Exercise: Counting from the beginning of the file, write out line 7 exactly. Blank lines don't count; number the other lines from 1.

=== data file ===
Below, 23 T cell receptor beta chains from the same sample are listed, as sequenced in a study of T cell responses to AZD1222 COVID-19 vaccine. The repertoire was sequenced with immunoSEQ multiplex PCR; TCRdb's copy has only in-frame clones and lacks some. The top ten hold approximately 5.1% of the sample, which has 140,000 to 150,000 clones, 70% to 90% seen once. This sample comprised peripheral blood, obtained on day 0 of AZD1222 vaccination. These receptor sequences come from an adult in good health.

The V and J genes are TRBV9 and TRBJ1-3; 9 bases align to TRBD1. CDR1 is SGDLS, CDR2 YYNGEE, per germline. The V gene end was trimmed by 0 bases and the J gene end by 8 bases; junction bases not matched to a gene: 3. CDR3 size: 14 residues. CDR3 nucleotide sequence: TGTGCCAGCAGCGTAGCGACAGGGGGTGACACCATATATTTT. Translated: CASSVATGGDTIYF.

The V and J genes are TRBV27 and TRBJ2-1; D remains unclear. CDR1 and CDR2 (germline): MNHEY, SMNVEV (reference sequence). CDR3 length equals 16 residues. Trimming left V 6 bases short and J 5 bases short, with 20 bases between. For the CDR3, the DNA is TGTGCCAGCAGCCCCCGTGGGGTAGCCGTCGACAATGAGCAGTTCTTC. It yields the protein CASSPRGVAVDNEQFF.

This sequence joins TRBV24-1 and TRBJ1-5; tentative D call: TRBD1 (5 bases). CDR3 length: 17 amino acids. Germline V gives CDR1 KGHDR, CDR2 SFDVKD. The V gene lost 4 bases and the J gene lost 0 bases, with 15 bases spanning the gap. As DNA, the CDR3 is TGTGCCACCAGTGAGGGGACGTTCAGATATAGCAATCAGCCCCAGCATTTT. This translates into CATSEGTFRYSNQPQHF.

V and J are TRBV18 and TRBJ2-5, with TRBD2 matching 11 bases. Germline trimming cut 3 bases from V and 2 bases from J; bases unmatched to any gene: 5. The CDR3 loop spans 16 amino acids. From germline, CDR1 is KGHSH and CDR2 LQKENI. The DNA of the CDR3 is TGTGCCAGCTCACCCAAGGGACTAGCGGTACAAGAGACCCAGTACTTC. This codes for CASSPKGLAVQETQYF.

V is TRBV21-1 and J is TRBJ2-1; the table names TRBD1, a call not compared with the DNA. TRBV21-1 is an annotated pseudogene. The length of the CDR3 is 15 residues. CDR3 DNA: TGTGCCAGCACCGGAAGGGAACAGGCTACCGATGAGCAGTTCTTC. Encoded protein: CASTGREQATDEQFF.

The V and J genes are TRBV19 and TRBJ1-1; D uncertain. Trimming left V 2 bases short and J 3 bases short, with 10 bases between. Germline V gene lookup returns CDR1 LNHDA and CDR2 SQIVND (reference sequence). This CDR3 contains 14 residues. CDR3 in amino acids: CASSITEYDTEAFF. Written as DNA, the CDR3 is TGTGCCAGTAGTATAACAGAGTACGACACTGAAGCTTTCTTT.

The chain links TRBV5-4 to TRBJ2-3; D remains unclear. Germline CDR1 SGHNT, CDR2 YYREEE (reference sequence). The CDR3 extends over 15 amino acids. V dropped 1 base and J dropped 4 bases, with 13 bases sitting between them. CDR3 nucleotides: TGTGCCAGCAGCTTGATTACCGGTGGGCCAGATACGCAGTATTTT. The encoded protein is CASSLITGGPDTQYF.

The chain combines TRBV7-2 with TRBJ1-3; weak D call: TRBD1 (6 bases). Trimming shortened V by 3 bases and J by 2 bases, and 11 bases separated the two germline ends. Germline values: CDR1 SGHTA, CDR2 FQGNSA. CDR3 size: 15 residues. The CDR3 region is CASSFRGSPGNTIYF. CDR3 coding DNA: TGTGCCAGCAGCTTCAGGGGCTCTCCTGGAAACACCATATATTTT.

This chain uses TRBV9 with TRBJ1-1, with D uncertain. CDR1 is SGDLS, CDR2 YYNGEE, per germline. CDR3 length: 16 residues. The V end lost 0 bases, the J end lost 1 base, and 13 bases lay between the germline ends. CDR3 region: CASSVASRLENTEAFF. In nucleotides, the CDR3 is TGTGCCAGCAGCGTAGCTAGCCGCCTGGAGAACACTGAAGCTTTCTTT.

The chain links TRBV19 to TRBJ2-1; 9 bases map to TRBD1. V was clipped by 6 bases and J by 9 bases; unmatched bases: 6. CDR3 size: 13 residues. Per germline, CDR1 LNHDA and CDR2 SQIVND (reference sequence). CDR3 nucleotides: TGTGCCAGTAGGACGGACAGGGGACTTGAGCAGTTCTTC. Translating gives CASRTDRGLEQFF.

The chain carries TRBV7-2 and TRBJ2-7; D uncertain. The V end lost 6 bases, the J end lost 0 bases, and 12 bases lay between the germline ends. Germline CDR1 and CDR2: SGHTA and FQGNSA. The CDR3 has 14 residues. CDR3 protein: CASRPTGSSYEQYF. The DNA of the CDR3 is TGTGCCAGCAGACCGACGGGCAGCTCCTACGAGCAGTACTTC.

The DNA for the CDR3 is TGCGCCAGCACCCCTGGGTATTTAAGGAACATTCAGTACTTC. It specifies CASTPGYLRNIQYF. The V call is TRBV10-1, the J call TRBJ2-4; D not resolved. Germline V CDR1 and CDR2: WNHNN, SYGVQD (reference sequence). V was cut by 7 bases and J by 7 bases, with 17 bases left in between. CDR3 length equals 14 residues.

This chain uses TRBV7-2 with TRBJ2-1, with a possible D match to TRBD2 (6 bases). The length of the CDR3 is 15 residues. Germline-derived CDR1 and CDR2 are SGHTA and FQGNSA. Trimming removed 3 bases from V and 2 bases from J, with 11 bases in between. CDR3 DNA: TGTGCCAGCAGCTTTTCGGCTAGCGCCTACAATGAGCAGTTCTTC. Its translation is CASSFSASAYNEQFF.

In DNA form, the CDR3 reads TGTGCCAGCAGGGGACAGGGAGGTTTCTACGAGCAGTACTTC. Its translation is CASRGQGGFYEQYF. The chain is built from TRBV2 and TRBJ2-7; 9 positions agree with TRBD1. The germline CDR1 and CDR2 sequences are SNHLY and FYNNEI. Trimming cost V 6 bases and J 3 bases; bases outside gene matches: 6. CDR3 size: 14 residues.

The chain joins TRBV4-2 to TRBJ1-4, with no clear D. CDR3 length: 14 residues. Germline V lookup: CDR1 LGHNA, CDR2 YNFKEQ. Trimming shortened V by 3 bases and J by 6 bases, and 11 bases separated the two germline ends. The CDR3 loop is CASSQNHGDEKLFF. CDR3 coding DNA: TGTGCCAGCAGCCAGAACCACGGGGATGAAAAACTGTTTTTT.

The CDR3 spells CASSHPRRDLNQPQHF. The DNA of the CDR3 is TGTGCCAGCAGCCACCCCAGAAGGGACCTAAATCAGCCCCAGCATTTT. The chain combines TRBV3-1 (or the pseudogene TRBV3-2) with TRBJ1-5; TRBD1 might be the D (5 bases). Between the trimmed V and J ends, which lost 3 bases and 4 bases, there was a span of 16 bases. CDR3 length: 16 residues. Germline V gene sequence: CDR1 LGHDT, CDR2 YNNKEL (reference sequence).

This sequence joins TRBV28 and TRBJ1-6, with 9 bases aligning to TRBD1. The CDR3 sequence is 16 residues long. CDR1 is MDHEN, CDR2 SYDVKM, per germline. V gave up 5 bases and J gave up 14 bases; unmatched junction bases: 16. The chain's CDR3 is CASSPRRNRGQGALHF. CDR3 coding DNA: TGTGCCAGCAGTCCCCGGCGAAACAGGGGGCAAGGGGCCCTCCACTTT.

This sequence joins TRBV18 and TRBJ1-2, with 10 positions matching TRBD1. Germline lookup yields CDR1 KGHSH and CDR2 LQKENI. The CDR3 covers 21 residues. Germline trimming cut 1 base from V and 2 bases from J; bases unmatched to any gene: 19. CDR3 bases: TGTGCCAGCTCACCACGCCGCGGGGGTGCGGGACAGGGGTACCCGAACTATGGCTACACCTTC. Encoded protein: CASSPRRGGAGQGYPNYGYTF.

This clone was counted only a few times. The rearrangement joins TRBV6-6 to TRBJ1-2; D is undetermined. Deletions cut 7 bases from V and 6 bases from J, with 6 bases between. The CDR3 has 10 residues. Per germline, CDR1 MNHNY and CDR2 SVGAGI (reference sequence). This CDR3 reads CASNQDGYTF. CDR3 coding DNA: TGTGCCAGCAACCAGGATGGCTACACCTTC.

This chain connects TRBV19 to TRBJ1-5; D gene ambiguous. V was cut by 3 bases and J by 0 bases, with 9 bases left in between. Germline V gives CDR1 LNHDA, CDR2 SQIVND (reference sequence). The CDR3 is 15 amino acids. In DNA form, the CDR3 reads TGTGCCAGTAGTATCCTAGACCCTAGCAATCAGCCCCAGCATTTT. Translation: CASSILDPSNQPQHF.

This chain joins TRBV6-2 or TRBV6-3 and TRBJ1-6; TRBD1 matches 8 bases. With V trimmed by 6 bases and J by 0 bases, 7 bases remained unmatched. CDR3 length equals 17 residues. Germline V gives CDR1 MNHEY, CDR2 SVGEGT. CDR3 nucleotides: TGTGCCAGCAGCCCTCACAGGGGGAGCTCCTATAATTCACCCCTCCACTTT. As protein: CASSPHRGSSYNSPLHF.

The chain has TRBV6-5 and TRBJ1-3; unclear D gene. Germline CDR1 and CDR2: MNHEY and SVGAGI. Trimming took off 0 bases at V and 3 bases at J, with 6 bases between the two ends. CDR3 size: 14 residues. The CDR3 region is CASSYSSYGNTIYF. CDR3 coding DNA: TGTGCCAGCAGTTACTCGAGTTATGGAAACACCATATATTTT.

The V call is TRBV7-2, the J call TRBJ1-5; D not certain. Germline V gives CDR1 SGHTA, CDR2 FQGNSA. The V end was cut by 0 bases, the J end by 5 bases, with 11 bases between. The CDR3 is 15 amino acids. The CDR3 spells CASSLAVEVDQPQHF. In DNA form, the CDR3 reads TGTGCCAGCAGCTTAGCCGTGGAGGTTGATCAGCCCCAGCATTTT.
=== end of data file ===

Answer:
The V and J genes are TRBV19 and TRBJ1-1; D uncertain. Trimming left V 2 bases short and J 3 bases short, with 10 bases between. Germline V gene lookup returns CDR1 LNHDA and CDR2 SQIVND (reference sequence). This CDR3 contains 14 residues. CDR3 in amino acids: CASSITEYDTEAFF. Written as DNA, the CDR3 is TGTGCCAGTAGTATAACAGAGTACGACACTGAAGCTTTCTTT.